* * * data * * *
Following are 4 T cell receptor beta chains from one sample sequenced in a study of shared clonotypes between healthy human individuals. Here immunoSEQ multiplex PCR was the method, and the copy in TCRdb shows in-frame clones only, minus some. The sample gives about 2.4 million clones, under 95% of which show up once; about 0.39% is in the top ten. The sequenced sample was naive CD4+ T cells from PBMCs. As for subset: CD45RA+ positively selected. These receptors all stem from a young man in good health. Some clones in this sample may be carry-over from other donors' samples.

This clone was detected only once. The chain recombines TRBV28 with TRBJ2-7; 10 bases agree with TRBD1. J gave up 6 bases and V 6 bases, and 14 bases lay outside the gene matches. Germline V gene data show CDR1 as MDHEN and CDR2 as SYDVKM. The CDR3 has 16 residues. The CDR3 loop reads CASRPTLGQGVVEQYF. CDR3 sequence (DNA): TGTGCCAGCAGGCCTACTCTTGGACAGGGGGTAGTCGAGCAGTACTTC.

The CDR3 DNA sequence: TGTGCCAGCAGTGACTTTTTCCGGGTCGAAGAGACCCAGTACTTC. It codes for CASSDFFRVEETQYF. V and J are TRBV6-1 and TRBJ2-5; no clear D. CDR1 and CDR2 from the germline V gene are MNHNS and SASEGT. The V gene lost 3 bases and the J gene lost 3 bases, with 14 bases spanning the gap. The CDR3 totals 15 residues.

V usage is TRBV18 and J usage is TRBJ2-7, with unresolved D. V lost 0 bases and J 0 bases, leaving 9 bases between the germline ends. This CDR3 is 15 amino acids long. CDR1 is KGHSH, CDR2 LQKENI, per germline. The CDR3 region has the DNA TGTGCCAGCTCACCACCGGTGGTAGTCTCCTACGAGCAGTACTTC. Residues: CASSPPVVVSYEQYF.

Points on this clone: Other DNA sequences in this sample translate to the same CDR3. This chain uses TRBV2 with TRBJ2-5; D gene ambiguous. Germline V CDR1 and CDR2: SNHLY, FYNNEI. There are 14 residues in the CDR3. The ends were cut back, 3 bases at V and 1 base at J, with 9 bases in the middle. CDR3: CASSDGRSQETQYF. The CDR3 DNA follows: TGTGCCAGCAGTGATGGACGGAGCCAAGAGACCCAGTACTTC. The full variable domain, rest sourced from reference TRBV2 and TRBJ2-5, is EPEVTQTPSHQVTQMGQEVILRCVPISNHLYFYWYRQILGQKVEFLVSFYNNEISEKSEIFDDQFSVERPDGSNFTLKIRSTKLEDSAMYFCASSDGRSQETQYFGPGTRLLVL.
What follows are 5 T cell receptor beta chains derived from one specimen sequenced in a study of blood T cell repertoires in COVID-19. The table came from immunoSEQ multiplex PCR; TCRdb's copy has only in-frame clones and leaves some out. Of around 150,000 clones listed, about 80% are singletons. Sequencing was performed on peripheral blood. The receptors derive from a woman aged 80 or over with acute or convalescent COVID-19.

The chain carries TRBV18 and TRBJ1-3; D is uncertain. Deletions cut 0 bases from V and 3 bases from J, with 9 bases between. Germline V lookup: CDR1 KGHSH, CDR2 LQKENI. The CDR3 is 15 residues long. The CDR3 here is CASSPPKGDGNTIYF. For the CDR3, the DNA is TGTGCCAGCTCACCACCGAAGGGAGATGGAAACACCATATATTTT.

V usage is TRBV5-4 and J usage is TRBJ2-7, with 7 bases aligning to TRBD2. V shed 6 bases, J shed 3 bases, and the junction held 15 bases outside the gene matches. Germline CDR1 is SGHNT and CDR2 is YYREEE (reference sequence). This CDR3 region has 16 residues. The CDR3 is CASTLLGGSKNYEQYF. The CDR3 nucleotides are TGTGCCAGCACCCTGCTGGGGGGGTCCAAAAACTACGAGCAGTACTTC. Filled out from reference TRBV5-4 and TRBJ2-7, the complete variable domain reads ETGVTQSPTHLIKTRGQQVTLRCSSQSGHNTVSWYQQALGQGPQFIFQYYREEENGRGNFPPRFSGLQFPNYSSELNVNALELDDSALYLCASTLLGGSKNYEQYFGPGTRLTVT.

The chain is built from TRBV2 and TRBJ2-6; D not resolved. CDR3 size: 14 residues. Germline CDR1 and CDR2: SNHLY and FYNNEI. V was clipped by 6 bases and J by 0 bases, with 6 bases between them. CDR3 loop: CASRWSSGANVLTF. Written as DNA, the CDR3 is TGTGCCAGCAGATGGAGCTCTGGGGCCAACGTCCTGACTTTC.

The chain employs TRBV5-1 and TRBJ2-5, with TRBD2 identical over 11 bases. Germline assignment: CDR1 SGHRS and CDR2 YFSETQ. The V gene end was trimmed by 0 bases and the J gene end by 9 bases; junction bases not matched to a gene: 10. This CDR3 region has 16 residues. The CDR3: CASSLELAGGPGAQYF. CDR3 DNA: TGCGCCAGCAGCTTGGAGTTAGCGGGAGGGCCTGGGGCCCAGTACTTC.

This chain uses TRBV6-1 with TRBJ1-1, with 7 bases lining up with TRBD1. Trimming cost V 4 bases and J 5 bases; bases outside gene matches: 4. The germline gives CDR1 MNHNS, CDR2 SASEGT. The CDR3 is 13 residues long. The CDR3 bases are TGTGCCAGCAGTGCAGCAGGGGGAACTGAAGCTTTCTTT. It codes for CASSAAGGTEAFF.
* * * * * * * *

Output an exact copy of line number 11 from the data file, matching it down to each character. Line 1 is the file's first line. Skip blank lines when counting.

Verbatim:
This chain uses TRBV6-1 with TRBJ1-1, with 7 bases lining up with TRBD1. Trimming cost V 4 bases and J 5 bases; bases outside gene matches: 4. The germline gives CDR1 MNHNS, CDR2 SASEGT. The CDR3 is 13 residues long. The CDR3 bases are TGTGCCAGCAGTGCAGCAGGGGGAACTGAAGCTTTCTTT. It codes for CASSAAGGTEAFF.